Steve Finkel runs with the ball in a match between the United States and Australia at the Sydney Cricket Ground in 1983.

Steve Finkel runs with the ball in a match between the United States and Australia at the Sydney Cricket Ground in 1983.

Photographer: Ed Hagerty

Finkel coaches for the United States at the Hong Kong Sevens in 1991.

Finkel coaches for the United States at the Hong Kong Sevens in 1991.

Photo courtesy of: Stephanie McNally

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Founding member of OHIO rugby club inducted into Hall of Fame


From a sport to a lifestyle, a retired rugby player’s journey around the world now gives him the highest honor. 

Steve Finkel of Mechanicsburg, Ohio, will be inducted into the United States Rugby Foundation Hall of Fame on June 30 in San Diego for his contributions to the sport as a player and coach.

A 1975 OHIO graduate, he is a founding member of the Ohio University Men’s Rugby Club. The club’s founder and captain, Jim Farmer, approached Finkel one day and asked if he would like to join the team.

“I said ‘what’s rugby?’ because I had no idea what it was,” Finkel said.

Finkel went on to play rugby all four of his years at Ohio University, and earned the reputation for being one of the fastest and hardest hitting flankers in the Midwest. He began as a fullback, a position known as the last line of defense, but quickly moved to the forward position of flanker after impressing the team with his speed and agility.

“Steve’s speed was immediately evident and he took well to the position,” Farmer said.

Following his years at Ohio University, Finkel earned a tryout for the Midwest Territorial Team, which he represented. He returned to his hometown of Columbus and began playing for the Scioto Valley Rugby Football Club, where his path crossed with Farmer again in a match against the Cleveland Old Grays.

“I found out it was more fun having Fink as a teammate as opposed to an opponent,” Farmer said.

In 1980, Finkel accepted a position with the national USA Eagles, a traveling team based out of Colorado Springs, Colorado at the time. With the USA Eagles he played across the nation and internationally. One of the highlights was playing in the United States’ first invitation to the Hong Kong Sevens in 1981. Today, it is one of rugby’s premier international tournaments.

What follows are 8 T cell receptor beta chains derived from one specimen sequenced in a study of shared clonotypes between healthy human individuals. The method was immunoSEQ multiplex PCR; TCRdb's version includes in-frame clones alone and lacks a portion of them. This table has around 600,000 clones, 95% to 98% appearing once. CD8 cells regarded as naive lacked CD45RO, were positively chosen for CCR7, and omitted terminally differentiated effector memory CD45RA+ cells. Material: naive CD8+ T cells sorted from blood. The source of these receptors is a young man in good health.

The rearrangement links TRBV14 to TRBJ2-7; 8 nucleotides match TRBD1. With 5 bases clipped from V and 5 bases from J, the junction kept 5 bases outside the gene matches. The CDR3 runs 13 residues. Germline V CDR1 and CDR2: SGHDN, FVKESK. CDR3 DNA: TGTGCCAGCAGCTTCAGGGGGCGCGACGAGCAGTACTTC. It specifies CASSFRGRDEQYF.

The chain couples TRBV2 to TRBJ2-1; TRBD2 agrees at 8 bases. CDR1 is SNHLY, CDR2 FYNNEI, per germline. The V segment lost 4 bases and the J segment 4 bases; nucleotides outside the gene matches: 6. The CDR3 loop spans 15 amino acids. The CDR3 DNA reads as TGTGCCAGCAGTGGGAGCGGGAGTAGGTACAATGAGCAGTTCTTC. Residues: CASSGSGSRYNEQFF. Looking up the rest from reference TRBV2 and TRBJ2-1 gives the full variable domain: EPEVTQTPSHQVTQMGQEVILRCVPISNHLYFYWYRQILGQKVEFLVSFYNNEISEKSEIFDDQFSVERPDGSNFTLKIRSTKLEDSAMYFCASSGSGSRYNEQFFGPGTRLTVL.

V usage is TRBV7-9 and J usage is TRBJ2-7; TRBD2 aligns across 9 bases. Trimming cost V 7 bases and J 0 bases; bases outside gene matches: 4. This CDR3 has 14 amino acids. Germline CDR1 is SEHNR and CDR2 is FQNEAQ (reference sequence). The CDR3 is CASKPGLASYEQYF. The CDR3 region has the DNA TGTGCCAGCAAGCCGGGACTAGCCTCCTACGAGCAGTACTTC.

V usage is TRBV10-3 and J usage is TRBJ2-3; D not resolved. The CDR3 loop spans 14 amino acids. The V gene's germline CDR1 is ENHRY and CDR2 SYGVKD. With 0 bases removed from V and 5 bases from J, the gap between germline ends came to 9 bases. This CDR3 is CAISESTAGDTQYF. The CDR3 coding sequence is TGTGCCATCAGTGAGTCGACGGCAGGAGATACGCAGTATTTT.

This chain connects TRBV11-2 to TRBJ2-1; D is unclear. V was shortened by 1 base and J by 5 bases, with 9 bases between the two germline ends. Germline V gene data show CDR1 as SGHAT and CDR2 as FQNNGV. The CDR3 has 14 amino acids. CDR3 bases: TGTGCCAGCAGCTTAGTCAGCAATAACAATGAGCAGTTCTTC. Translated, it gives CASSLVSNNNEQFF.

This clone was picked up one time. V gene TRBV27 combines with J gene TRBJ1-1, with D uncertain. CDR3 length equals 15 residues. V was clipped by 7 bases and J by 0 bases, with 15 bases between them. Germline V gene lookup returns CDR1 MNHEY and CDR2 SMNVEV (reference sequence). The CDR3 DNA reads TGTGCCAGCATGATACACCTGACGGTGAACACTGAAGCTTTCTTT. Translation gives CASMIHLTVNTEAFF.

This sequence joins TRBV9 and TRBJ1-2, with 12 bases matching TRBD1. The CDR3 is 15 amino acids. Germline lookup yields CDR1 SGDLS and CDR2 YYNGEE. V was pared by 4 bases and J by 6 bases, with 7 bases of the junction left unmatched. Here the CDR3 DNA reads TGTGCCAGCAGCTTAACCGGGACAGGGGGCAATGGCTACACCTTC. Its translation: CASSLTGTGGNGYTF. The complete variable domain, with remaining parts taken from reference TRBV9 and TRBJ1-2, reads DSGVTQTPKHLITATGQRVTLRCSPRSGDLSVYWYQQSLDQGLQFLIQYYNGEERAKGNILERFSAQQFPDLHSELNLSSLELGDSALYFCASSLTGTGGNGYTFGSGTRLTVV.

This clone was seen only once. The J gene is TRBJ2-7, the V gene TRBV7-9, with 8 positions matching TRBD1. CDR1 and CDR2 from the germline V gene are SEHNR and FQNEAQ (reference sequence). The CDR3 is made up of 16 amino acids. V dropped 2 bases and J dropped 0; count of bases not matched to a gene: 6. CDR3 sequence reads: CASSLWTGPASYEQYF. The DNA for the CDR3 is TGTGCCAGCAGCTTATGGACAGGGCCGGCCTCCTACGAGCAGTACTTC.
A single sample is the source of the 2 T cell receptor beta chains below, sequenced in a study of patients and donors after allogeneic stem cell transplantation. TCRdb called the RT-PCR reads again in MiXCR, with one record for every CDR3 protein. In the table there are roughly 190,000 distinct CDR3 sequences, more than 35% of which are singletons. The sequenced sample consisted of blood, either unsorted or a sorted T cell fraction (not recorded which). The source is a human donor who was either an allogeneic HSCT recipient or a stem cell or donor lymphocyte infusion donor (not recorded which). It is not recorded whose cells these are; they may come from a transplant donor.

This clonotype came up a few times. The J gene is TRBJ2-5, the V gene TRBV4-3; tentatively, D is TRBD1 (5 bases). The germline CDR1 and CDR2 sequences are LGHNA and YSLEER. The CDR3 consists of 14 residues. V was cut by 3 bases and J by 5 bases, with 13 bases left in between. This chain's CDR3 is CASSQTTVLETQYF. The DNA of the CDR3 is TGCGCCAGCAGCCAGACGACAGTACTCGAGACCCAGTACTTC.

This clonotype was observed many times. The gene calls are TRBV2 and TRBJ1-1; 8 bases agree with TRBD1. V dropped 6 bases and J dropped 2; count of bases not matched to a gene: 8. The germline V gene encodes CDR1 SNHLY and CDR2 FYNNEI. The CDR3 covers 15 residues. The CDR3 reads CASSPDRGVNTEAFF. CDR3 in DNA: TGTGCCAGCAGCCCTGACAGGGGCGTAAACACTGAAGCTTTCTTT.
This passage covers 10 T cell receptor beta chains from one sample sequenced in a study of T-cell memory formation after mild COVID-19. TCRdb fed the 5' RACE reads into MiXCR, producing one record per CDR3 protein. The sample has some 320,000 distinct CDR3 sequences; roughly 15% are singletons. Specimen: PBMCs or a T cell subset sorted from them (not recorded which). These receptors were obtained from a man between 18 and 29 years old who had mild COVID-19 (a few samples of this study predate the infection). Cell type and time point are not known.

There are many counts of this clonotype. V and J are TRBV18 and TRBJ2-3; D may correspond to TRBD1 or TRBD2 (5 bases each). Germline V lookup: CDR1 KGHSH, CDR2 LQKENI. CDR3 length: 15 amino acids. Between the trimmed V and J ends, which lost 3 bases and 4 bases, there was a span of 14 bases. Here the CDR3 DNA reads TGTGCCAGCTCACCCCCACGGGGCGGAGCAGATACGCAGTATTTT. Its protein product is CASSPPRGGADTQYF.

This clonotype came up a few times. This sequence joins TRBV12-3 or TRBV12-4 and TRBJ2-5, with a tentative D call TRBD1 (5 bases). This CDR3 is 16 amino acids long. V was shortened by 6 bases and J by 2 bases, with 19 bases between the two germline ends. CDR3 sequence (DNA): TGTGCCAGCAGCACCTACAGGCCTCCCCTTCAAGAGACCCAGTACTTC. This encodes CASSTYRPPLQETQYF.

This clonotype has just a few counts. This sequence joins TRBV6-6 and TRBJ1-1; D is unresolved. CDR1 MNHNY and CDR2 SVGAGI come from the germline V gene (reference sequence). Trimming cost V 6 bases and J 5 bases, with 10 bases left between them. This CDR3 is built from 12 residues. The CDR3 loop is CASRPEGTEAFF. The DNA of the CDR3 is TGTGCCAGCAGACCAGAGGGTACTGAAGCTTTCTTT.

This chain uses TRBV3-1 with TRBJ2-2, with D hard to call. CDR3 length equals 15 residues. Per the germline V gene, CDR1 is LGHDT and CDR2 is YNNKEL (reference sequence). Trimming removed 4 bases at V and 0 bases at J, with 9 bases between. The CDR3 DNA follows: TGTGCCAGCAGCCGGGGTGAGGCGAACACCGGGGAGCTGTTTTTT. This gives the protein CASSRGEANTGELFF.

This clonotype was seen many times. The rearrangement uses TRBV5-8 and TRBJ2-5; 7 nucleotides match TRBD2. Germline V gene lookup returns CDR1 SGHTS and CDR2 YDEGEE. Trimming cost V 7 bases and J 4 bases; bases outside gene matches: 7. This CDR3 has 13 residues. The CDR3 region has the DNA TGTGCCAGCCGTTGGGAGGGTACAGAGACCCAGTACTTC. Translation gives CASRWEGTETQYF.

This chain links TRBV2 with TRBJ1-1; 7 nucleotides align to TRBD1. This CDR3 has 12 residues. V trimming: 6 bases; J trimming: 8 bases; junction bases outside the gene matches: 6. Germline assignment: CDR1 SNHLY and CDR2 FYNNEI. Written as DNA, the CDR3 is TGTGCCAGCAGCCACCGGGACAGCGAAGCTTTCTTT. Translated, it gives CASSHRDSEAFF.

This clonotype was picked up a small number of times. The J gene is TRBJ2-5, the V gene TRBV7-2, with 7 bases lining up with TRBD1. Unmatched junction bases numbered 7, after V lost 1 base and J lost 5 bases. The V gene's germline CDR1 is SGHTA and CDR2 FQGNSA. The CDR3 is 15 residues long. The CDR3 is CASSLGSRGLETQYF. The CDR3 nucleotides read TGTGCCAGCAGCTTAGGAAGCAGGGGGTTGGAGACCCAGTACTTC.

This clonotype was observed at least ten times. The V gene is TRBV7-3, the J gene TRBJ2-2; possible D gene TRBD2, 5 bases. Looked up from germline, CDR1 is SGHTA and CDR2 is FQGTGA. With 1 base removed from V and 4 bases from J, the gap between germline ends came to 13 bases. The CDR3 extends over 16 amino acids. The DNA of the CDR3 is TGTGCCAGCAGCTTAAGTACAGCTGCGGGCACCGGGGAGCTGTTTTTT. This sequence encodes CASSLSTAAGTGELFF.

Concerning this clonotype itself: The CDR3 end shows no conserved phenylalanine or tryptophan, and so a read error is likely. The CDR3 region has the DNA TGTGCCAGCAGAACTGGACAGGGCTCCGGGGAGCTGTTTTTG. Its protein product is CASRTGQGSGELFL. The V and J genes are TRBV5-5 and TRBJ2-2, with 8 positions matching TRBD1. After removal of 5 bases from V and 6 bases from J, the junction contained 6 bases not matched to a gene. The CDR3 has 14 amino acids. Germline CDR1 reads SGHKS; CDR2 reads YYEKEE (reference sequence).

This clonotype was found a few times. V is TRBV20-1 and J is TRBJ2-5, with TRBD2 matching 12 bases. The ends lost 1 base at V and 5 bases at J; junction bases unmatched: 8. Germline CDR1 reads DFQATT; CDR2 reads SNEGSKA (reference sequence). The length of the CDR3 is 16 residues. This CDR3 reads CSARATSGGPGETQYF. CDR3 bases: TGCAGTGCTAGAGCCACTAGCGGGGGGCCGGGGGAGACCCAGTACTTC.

“That was the first venue to invite all the national teams from all the countries in the world … England, China, the U.S.A., Australia, Argentina … the list goes on,” he said, noting that he competed in the tournament five times.

His international matches also incuded the first Rugby World Cup in 1987, hosted by Australia and New Zealand. Finkel traveled to compete in matches in England, Scotland, Spain, and Canada as well.

Luckily his daytime job as an owner of a fabrication and construction business afforded him the time to devote to the game. His business partner also played rubgy and understood Finkel’s passion for it.

Finkel was known not only for being an incredible player in the game, but also an incredible teammate off the pitch.

Brian Vizard, the executive director of the United States Rugby Foundation — the charitable organization created to popularize the sport — played beside Finkel on the Midwest Territorial Team as well as the USA Eagles. The two competed in the first Rugby World Cup and Hong Kong Sevens together. After Finkel retired from playing, he became Vizard’s coach on the USA Eagles’ 1993 Rugby World Cup team.

“He’s someone I always admired … he was a good role model and inspiration for me,” Vizard said.

Finkel was nominated into the Hall of Fame by his 1987 Rugby World Cup coach, Ron Mays.

The U.S. Rugby Foundation received 70 nominations this year, Vizard said. The list was shortened to include 20 nominees, then reached the 10 that will be inducted at the end of June.

“If you look at the inductees, just about every one of them made an impact on the sport,” Vizard said.

Finkel said he never dreamed of being honored in the Hall of Fame.

“To be perfectly honest, I was completely shocked when I got the phone call,” he said. “To be recognized for something you’re in love with, that’s a huge bonus.”

Finkel has a long list of people to thank for his memorable rugby career, especially his wife Beverly.

“I’ve got five minutes to thank everybody I want to thank. It’ll take me about four and a half to thank my wife,” Finkel said.

For Finkel, rugby is more than a sport. It is a fraternity for both men and women that holds people together.

“That’s the beauty of rugby. You can go anywhere in the world and if you find somebody who plays rugby, they’ll take you in just like you’re the best friend you’ve known your whole life,” he said.